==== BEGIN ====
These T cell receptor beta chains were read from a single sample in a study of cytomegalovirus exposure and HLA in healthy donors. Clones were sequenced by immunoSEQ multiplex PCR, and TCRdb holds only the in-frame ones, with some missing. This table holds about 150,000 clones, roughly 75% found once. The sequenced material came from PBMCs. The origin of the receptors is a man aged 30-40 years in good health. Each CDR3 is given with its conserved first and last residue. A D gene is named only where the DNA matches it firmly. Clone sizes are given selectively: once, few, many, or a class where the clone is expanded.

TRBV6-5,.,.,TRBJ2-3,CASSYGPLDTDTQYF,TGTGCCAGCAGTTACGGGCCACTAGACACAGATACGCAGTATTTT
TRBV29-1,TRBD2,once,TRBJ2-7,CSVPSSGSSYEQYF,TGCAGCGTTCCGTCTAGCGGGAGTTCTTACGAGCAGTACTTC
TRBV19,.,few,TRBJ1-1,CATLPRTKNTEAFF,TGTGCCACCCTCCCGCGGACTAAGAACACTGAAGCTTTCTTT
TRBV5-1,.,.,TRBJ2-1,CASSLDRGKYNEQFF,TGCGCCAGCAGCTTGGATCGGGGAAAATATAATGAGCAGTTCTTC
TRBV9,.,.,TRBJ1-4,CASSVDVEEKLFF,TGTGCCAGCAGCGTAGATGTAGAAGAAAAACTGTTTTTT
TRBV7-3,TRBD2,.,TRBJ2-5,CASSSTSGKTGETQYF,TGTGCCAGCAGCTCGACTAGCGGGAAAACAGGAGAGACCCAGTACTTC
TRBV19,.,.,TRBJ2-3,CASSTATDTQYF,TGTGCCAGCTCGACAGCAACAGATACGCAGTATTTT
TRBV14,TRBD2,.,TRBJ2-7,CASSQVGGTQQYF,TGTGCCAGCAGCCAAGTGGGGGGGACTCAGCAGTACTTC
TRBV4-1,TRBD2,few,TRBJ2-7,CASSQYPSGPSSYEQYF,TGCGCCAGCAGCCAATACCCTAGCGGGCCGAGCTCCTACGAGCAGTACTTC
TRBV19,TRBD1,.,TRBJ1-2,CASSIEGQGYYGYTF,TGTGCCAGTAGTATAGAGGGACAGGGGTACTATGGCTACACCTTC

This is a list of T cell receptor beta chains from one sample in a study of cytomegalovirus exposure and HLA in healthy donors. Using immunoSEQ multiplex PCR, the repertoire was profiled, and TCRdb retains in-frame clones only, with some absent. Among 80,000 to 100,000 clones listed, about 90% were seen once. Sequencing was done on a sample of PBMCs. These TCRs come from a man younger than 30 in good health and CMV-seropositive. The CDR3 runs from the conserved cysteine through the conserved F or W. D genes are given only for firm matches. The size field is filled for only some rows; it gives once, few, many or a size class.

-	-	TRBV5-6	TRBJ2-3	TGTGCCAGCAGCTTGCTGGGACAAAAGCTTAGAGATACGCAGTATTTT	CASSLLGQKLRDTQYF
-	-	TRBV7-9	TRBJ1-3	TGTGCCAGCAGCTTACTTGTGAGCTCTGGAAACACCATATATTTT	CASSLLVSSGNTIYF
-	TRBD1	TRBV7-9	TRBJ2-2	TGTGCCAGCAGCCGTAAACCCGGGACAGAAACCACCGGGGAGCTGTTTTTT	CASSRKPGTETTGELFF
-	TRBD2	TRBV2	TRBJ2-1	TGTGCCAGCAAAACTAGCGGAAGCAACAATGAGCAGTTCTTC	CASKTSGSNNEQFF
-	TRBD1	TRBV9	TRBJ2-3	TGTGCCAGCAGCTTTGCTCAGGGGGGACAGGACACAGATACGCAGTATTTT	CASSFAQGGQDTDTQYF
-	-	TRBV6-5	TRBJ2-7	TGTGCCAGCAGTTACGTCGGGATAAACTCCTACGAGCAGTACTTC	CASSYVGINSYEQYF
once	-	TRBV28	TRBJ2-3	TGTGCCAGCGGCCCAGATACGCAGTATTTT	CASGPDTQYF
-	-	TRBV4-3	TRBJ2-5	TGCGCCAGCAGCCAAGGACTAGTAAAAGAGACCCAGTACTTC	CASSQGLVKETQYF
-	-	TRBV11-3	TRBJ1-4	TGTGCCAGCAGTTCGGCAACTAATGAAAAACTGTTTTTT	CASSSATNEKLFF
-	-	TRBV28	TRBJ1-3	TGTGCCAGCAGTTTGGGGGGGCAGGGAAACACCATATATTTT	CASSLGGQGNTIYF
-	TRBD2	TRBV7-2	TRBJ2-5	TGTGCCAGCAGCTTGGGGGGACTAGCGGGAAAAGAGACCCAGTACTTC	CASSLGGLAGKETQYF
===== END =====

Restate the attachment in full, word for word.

These T cell receptor beta chains were read from a single sample in a study of cytomegalovirus exposure and HLA in healthy donors. Clones were sequenced by immunoSEQ multiplex PCR, and TCRdb holds only the in-frame ones, with some missing. This table holds about 150,000 clones, roughly 75% found once. The sequenced material came from PBMCs. The origin of the receptors is a man aged 30-40 years in good health. Each CDR3 is given with its conserved first and last residue. A D gene is named only where the DNA matches it firmly. Clone sizes are given selectively: once, few, many, or a class where the clone is expanded.

TRBV6-5,.,.,TRBJ2-3,CASSYGPLDTDTQYF,TGTGCCAGCAGTTACGGGCCACTAGACACAGATACGCAGTATTTT
TRBV29-1,TRBD2,once,TRBJ2-7,CSVPSSGSSYEQYF,TGCAGCGTTCCGTCTAGCGGGAGTTCTTACGAGCAGTACTTC
TRBV19,.,few,TRBJ1-1,CATLPRTKNTEAFF,TGTGCCACCCTCCCGCGGACTAAGAACACTGAAGCTTTCTTT
TRBV5-1,.,.,TRBJ2-1,CASSLDRGKYNEQFF,TGCGCCAGCAGCTTGGATCGGGGAAAATATAATGAGCAGTTCTTC
TRBV9,.,.,TRBJ1-4,CASSVDVEEKLFF,TGTGCCAGCAGCGTAGATGTAGAAGAAAAACTGTTTTTT
TRBV7-3,TRBD2,.,TRBJ2-5,CASSSTSGKTGETQYF,TGTGCCAGCAGCTCGACTAGCGGGAAAACAGGAGAGACCCAGTACTTC
TRBV19,.,.,TRBJ2-3,CASSTATDTQYF,TGTGCCAGCTCGACAGCAACAGATACGCAGTATTTT
TRBV14,TRBD2,.,TRBJ2-7,CASSQVGGTQQYF,TGTGCCAGCAGCCAAGTGGGGGGGACTCAGCAGTACTTC
TRBV4-1,TRBD2,few,TRBJ2-7,CASSQYPSGPSSYEQYF,TGCGCCAGCAGCCAATACCCTAGCGGGCCGAGCTCCTACGAGCAGTACTTC
TRBV19,TRBD1,.,TRBJ1-2,CASSIEGQGYYGYTF,TGTGCCAGTAGTATAGAGGGACAGGGGTACTATGGCTACACCTTC

This is a list of T cell receptor beta chains from one sample in a study of cytomegalovirus exposure and HLA in healthy donors. Using immunoSEQ multiplex PCR, the repertoire was profiled, and TCRdb retains in-frame clones only, with some absent. Among 80,000 to 100,000 clones listed, about 90% were seen once. Sequencing was done on a sample of PBMCs. These TCRs come from a man younger than 30 in good health and CMV-seropositive. The CDR3 runs from the conserved cysteine through the conserved F or W. D genes are given only for firm matches. The size field is filled for only some rows; it gives once, few, many or a size class.

-	-	TRBV5-6	TRBJ2-3	TGTGCCAGCAGCTTGCTGGGACAAAAGCTTAGAGATACGCAGTATTTT	CASSLLGQKLRDTQYF
-	-	TRBV7-9	TRBJ1-3	TGTGCCAGCAGCTTACTTGTGAGCTCTGGAAACACCATATATTTT	CASSLLVSSGNTIYF
-	TRBD1	TRBV7-9	TRBJ2-2	TGTGCCAGCAGCCGTAAACCCGGGACAGAAACCACCGGGGAGCTGTTTTTT	CASSRKPGTETTGELFF
-	TRBD2	TRBV2	TRBJ2-1	TGTGCCAGCAAAACTAGCGGAAGCAACAATGAGCAGTTCTTC	CASKTSGSNNEQFF
-	TRBD1	TRBV9	TRBJ2-3	TGTGCCAGCAGCTTTGCTCAGGGGGGACAGGACACAGATACGCAGTATTTT	CASSFAQGGQDTDTQYF
-	-	TRBV6-5	TRBJ2-7	TGTGCCAGCAGTTACGTCGGGATAAACTCCTACGAGCAGTACTTC	CASSYVGINSYEQYF
once	-	TRBV28	TRBJ2-3	TGTGCCAGCGGCCCAGATACGCAGTATTTT	CASGPDTQYF
-	-	TRBV4-3	TRBJ2-5	TGCGCCAGCAGCCAAGGACTAGTAAAAGAGACCCAGTACTTC	CASSQGLVKETQYF
-	-	TRBV11-3	TRBJ1-4	TGTGCCAGCAGTTCGGCAACTAATGAAAAACTGTTTTTT	CASSSATNEKLFF
-	-	TRBV28	TRBJ1-3	TGTGCCAGCAGTTTGGGGGGGCAGGGAAACACCATATATTTT	CASSLGGQGNTIYF
-	TRBD2	TRBV7-2	TRBJ2-5	TGTGCCAGCAGCTTGGGGGGACTAGCGGGAAAAGAGACCCAGTACTTC	CASSLGGLAGKETQYF